I read an article about al-Biqâ’î, who was of the third group, who wrote a tafsir based on Biblical accounts, since most of the Bible – according to him – wasn’t changed and therefore to be considered part of Nass, or at least crucial in the understanding of Nass. It is interesting to see that a modern scholar like Gabriel Said Reynolds holds a somewhat similar thought, namely that the study of al-Qur’ân, at least in the academic world, should be conducted in relation to its Biblical subtext, rather than later tafsirs, which is mostly the case today.

    Thanks for the post:o)

    All the best

  2. Thank you for your informative post Shmuel.

    The purpose of this post was to document the earliest and arguably most authentic opinions. If we take your 4 categories and find the earliest source we think it looks like this:

    1. We can’t find any trace of this view for at least the first 500 years after the Prophet’s (PBUH) death.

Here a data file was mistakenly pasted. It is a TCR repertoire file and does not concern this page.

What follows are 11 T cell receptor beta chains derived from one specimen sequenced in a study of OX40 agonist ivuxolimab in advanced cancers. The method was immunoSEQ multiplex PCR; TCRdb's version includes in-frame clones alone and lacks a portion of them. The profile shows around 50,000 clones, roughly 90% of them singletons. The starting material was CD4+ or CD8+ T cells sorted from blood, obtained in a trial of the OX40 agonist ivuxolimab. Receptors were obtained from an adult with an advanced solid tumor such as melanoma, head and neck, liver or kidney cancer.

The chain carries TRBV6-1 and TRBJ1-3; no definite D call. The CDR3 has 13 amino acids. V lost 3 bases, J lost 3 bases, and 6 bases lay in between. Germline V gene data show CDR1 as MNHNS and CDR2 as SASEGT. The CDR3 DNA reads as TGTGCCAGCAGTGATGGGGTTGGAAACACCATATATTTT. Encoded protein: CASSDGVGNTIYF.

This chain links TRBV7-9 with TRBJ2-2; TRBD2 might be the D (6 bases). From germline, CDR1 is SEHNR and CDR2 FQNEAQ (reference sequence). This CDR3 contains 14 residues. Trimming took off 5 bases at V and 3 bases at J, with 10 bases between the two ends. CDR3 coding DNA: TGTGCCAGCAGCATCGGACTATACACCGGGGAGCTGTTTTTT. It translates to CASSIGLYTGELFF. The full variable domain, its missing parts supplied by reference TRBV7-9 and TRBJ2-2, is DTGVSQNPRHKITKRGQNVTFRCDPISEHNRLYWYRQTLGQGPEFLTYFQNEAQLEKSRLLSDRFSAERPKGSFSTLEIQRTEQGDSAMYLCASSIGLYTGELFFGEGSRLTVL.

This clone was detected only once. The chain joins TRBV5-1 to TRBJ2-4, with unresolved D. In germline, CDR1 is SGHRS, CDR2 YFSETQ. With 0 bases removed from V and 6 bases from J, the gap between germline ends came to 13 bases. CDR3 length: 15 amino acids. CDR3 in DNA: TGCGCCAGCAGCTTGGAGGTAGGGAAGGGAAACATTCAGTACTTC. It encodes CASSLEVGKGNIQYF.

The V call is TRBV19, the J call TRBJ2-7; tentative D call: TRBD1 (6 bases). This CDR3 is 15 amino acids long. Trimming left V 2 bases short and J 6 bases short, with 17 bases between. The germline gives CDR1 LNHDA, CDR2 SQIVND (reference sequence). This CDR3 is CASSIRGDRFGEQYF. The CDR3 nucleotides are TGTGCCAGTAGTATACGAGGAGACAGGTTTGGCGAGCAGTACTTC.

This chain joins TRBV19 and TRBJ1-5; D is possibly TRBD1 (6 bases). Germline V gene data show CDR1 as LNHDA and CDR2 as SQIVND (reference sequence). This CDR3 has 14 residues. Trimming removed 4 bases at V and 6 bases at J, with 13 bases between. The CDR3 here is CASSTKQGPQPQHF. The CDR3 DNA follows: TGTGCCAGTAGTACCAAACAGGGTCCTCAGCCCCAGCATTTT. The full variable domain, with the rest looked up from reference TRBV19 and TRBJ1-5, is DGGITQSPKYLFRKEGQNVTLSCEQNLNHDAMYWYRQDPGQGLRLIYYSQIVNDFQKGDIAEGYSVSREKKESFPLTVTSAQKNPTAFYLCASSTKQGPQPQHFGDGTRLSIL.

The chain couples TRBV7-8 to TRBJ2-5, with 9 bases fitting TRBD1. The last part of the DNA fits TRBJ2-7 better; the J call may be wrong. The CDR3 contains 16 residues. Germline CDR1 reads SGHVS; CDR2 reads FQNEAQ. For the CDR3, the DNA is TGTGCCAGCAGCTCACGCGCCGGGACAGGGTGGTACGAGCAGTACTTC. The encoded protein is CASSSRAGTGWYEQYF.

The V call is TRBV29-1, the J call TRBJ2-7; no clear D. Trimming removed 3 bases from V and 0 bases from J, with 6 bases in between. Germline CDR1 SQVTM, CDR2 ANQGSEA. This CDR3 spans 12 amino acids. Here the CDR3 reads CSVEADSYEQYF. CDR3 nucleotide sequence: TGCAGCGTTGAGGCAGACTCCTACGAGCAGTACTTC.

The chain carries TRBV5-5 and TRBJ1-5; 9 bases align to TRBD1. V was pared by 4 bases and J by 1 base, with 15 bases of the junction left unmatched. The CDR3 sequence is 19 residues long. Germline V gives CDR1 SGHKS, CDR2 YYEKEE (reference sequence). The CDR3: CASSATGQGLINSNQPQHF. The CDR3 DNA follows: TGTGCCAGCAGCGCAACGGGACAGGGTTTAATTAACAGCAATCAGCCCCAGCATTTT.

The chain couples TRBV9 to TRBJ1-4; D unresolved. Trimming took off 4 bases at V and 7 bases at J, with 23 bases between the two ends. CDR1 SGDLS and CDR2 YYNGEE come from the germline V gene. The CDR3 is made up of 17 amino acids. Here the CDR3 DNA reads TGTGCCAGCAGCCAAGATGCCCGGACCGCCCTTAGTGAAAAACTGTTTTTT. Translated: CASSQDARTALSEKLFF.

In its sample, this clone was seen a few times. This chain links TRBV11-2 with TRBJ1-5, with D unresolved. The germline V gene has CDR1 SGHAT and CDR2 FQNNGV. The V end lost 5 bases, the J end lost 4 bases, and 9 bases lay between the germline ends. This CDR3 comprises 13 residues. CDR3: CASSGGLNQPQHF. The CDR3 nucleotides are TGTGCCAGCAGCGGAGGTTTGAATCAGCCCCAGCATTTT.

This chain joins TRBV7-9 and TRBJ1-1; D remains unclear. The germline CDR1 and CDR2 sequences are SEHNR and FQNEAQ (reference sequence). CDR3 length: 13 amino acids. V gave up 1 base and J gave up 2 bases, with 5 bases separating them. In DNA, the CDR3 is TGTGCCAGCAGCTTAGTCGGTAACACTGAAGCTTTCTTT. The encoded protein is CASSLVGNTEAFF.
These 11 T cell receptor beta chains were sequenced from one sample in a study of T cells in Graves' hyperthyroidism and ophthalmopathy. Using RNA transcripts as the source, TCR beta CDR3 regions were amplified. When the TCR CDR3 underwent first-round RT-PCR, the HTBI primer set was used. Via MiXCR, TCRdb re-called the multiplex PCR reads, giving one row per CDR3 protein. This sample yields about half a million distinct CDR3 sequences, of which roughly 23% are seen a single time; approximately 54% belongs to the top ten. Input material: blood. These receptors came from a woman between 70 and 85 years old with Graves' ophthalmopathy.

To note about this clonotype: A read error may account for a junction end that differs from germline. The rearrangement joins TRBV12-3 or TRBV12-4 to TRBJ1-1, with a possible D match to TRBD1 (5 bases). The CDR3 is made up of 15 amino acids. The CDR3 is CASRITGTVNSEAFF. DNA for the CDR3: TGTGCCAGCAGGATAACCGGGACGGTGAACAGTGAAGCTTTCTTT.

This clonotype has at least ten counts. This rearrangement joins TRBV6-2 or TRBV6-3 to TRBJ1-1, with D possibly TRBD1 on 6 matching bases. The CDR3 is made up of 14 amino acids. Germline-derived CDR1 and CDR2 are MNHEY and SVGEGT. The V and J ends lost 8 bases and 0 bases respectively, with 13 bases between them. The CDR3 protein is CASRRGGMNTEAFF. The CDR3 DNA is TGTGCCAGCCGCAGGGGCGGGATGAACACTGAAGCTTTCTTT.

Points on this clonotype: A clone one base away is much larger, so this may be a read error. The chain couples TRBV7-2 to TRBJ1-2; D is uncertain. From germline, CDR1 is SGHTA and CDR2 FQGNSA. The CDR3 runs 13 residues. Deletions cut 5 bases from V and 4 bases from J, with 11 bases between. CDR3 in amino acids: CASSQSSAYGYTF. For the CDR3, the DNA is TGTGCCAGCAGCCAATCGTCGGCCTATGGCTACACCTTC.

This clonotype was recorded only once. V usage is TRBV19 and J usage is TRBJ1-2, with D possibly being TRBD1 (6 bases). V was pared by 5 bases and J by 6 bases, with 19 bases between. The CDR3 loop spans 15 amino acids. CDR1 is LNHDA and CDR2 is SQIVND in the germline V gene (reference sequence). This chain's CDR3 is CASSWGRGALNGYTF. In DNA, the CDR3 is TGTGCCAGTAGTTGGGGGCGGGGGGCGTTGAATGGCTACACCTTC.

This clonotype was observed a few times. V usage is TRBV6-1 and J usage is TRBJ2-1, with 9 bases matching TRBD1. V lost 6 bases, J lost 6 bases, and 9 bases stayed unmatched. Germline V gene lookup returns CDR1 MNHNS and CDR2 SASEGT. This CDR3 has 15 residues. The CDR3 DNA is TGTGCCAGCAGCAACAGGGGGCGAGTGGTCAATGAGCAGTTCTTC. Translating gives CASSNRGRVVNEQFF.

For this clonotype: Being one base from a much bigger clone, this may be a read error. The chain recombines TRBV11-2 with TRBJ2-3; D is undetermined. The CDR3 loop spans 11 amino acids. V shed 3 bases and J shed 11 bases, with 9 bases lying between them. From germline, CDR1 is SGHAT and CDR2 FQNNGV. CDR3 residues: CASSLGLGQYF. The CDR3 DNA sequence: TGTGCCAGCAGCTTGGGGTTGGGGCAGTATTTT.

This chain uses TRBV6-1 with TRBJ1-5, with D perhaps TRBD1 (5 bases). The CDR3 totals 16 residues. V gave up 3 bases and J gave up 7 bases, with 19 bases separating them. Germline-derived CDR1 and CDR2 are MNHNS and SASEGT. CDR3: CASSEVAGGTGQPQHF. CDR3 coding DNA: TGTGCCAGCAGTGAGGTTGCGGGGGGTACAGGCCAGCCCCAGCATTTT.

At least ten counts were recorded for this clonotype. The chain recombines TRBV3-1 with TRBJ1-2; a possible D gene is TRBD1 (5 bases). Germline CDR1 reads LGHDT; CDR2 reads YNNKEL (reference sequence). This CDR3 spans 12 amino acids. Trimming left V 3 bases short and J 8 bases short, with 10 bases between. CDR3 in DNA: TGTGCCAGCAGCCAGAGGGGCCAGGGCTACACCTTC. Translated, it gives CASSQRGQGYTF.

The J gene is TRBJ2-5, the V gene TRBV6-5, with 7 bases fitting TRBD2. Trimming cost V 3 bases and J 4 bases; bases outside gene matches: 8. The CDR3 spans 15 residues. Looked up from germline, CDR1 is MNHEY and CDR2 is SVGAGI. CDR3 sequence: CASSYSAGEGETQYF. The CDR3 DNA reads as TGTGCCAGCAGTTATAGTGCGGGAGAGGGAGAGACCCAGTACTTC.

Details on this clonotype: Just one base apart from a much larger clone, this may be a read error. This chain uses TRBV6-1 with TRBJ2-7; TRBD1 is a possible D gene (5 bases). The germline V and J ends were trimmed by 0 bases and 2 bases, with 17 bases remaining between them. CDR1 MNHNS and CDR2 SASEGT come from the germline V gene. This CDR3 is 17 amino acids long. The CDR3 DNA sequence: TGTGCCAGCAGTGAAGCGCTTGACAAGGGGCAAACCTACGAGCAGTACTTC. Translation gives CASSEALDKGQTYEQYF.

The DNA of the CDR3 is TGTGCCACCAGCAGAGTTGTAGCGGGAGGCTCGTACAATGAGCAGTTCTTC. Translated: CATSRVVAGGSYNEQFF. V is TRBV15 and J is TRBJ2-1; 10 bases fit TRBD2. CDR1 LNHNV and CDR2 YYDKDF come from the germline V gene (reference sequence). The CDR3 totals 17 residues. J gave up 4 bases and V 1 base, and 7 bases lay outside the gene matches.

2. The earliest source of this opinion we can find is ibn Hazm
    3. The earliest source of this opinion we can finds is al-Muqaddasi
    4. Pre-al-Muqaddasi this is the only opinion we were able to find.

  3. Can you cite the verses in the Quran that state the Torah has been corrupted?

  4. Here are three verses that state the Jews distort the Torah:

    Do you covet [the hope, O believers], that they would believe for you while a party of them used to hear the words of Allah and then distort the Torah after they had understood it while they were knowing?

    – 2:75

    Among the Jews are those who distort words from their [proper] usages and say, “We hear and disobey” and “Hear but be not heard” and “Ra’ina,” twisting their tongues and defaming the religion. And if they had said [instead], “We hear and obey” and “Wait for us [to understand],” it would have been better for them and more suitable. But Allah has cursed them for their disbelief, so they believe not, except for a few.

    – 4:46

    So for their breaking of the covenant We cursed them and made their hearts hard. They distort words from their [proper] usages and have forgotten a portion of that of which they were reminded. And you will still observe deceit among them, except a few of them. But pardon them and overlook [their misdeeds]. Indeed, Allah loves the doers of good.

    - 5:13

    These verses seem allude to a distortion of sense/interpretation, over a textual change.